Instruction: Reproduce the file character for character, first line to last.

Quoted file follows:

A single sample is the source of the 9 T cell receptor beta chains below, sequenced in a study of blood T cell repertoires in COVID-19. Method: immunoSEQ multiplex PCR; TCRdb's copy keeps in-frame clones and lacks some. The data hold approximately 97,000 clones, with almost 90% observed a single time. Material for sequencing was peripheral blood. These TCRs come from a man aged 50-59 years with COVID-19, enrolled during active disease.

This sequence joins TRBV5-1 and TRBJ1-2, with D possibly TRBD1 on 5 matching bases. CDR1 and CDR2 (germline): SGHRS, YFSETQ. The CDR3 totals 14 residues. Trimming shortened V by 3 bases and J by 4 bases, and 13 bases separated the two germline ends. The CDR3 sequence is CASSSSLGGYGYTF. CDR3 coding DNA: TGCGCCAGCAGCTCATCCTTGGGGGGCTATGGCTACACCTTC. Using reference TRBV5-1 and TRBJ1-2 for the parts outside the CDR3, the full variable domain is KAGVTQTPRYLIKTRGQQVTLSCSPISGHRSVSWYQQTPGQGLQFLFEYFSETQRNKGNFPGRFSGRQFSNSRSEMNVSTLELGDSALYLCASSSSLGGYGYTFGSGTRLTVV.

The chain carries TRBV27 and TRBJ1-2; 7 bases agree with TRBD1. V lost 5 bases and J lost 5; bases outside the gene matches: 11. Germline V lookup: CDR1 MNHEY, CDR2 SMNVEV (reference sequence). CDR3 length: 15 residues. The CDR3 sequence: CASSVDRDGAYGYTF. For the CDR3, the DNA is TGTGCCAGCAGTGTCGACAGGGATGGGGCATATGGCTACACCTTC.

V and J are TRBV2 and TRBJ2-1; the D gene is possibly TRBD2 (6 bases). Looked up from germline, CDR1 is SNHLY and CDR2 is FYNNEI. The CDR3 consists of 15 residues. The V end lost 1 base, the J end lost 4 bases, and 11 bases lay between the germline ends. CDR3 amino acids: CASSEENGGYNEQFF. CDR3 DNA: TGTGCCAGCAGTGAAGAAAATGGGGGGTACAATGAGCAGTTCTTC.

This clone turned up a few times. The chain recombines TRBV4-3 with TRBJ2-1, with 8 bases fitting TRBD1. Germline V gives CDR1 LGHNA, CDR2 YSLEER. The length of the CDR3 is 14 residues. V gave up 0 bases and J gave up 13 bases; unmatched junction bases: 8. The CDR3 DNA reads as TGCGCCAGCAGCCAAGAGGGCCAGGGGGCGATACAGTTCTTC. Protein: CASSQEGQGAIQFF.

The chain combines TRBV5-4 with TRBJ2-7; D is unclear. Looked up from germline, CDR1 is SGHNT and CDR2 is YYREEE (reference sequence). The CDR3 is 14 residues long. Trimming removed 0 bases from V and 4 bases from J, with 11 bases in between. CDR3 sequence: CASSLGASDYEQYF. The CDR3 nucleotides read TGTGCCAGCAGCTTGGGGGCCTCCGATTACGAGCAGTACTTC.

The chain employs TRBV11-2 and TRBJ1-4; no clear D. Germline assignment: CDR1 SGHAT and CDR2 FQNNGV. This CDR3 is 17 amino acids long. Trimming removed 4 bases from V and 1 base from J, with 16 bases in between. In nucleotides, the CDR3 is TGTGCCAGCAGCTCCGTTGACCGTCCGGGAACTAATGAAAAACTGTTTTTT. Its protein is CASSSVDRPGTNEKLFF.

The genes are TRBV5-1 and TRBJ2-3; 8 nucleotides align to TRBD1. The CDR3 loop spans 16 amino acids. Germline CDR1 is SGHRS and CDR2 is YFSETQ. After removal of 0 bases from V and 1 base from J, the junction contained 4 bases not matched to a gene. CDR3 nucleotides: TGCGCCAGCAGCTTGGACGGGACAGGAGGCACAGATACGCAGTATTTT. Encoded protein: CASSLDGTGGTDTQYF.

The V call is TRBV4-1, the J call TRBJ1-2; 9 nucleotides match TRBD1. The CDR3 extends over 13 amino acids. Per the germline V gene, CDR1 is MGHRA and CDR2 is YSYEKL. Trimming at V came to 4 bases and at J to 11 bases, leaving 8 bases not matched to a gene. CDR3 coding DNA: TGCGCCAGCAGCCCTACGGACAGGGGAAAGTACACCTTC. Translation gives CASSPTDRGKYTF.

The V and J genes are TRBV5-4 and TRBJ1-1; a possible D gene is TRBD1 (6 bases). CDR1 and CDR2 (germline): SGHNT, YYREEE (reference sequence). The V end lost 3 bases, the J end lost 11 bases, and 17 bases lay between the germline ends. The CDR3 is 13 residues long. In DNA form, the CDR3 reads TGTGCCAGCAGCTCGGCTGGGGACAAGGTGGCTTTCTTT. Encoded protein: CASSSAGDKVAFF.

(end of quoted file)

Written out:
A single sample is the source of the 9 T cell receptor beta chains below, sequenced in a study of blood T cell repertoires in COVID-19. Method: immunoSEQ multiplex PCR; TCRdb's copy keeps in-frame clones and lacks some. The data hold approximately 97,000 clones, with almost 90% observed a single time. Material for sequencing was peripheral blood. These TCRs come from a man aged 50-59 years with COVID-19, enrolled during active disease.

This sequence joins TRBV5-1 and TRBJ1-2, with D possibly TRBD1 on 5 matching bases. CDR1 and CDR2 (germline): SGHRS, YFSETQ. The CDR3 totals 14 residues. Trimming shortened V by 3 bases and J by 4 bases, and 13 bases separated the two germline ends. The CDR3 sequence is CASSSSLGGYGYTF. CDR3 coding DNA: TGCGCCAGCAGCTCATCCTTGGGGGGCTATGGCTACACCTTC. Using reference TRBV5-1 and TRBJ1-2 for the parts outside the CDR3, the full variable domain is KAGVTQTPRYLIKTRGQQVTLSCSPISGHRSVSWYQQTPGQGLQFLFEYFSETQRNKGNFPGRFSGRQFSNSRSEMNVSTLELGDSALYLCASSSSLGGYGYTFGSGTRLTVV.

The chain carries TRBV27 and TRBJ1-2; 7 bases agree with TRBD1. V lost 5 bases and J lost 5; bases outside the gene matches: 11. Germline V lookup: CDR1 MNHEY, CDR2 SMNVEV (reference sequence). CDR3 length: 15 residues. The CDR3 sequence: CASSVDRDGAYGYTF. For the CDR3, the DNA is TGTGCCAGCAGTGTCGACAGGGATGGGGCATATGGCTACACCTTC.

V and J are TRBV2 and TRBJ2-1; the D gene is possibly TRBD2 (6 bases). Looked up from germline, CDR1 is SNHLY and CDR2 is FYNNEI. The CDR3 consists of 15 residues. The V end lost 1 base, the J end lost 4 bases, and 11 bases lay between the germline ends. CDR3 amino acids: CASSEENGGYNEQFF. CDR3 DNA: TGTGCCAGCAGTGAAGAAAATGGGGGGTACAATGAGCAGTTCTTC.

This clone turned up a few times. The chain recombines TRBV4-3 with TRBJ2-1, with 8 bases fitting TRBD1. Germline V gives CDR1 LGHNA, CDR2 YSLEER. The length of the CDR3 is 14 residues. V gave up 0 bases and J gave up 13 bases; unmatched junction bases: 8. The CDR3 DNA reads as TGCGCCAGCAGCCAAGAGGGCCAGGGGGCGATACAGTTCTTC. Protein: CASSQEGQGAIQFF.

The chain combines TRBV5-4 with TRBJ2-7; D is unclear. Looked up from germline, CDR1 is SGHNT and CDR2 is YYREEE (reference sequence). The CDR3 is 14 residues long. Trimming removed 0 bases from V and 4 bases from J, with 11 bases in between. CDR3 sequence: CASSLGASDYEQYF. The CDR3 nucleotides read TGTGCCAGCAGCTTGGGGGCCTCCGATTACGAGCAGTACTTC.

The chain employs TRBV11-2 and TRBJ1-4; no clear D. Germline assignment: CDR1 SGHAT and CDR2 FQNNGV. This CDR3 is 17 amino acids long. Trimming removed 4 bases from V and 1 base from J, with 16 bases in between. In nucleotides, the CDR3 is TGTGCCAGCAGCTCCGTTGACCGTCCGGGAACTAATGAAAAACTGTTTTTT. Its protein is CASSSVDRPGTNEKLFF.

The genes are TRBV5-1 and TRBJ2-3; 8 nucleotides align to TRBD1. The CDR3 loop spans 16 amino acids. Germline CDR1 is SGHRS and CDR2 is YFSETQ. After removal of 0 bases from V and 1 base from J, the junction contained 4 bases not matched to a gene. CDR3 nucleotides: TGCGCCAGCAGCTTGGACGGGACAGGAGGCACAGATACGCAGTATTTT. Encoded protein: CASSLDGTGGTDTQYF.

The V call is TRBV4-1, the J call TRBJ1-2; 9 nucleotides match TRBD1. The CDR3 extends over 13 amino acids. Per the germline V gene, CDR1 is MGHRA and CDR2 is YSYEKL. Trimming at V came to 4 bases and at J to 11 bases, leaving 8 bases not matched to a gene. CDR3 coding DNA: TGCGCCAGCAGCCCTACGGACAGGGGAAAGTACACCTTC. Translation gives CASSPTDRGKYTF.

The V and J genes are TRBV5-4 and TRBJ1-1; a possible D gene is TRBD1 (6 bases). CDR1 and CDR2 (germline): SGHNT, YYREEE (reference sequence). The V end lost 3 bases, the J end lost 11 bases, and 17 bases lay between the germline ends. The CDR3 is 13 residues long. In DNA form, the CDR3 reads TGTGCCAGCAGCTCGGCTGGGGACAAGGTGGCTTTCTTT. Encoded protein: CASSSAGDKVAFF.